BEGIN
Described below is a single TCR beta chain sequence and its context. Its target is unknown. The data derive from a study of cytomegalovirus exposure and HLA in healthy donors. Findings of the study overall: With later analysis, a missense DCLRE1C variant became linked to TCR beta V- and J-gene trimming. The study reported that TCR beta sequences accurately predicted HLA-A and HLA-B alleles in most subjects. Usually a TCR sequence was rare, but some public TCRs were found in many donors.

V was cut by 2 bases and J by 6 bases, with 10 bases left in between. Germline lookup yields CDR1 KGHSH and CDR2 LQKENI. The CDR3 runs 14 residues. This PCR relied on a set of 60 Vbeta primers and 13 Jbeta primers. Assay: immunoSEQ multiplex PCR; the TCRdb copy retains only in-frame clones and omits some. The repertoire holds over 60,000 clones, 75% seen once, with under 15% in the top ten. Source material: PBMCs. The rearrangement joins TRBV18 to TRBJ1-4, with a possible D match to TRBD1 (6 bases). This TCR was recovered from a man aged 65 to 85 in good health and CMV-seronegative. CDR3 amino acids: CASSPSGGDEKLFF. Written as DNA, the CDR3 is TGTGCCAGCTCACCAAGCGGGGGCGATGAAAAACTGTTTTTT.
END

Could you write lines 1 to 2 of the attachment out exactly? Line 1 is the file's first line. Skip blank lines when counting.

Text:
Described below is a single TCR beta chain sequence and its context. Its target is unknown. The data derive from a study of cytomegalovirus exposure and HLA in healthy donors. Findings of the study overall: With later analysis, a missense DCLRE1C variant became linked to TCR beta V- and J-gene trimming. The study reported that TCR beta sequences accurately predicted HLA-A and HLA-B alleles in most subjects. Usually a TCR sequence was rare, but some public TCRs were found in many donors.

V was cut by 2 bases and J by 6 bases, with 10 bases left in between. Germline lookup yields CDR1 KGHSH and CDR2 LQKENI. The CDR3 runs 14 residues. This PCR relied on a set of 60 Vbeta primers and 13 Jbeta primers. Assay: immunoSEQ multiplex PCR; the TCRdb copy retains only in-frame clones and omits some. The repertoire holds over 60,000 clones, 75% seen once, with under 15% in the top ten. Source material: PBMCs. The rearrangement joins TRBV18 to TRBJ1-4, with a possible D match to TRBD1 (6 bases). This TCR was recovered from a man aged 65 to 85 in good health and CMV-seronegative. CDR3 amino acids: CASSPSGGDEKLFF. Written as DNA, the CDR3 is TGTGCCAGCTCACCAAGCGGGGGCGATGAAAAACTGTTTTTT.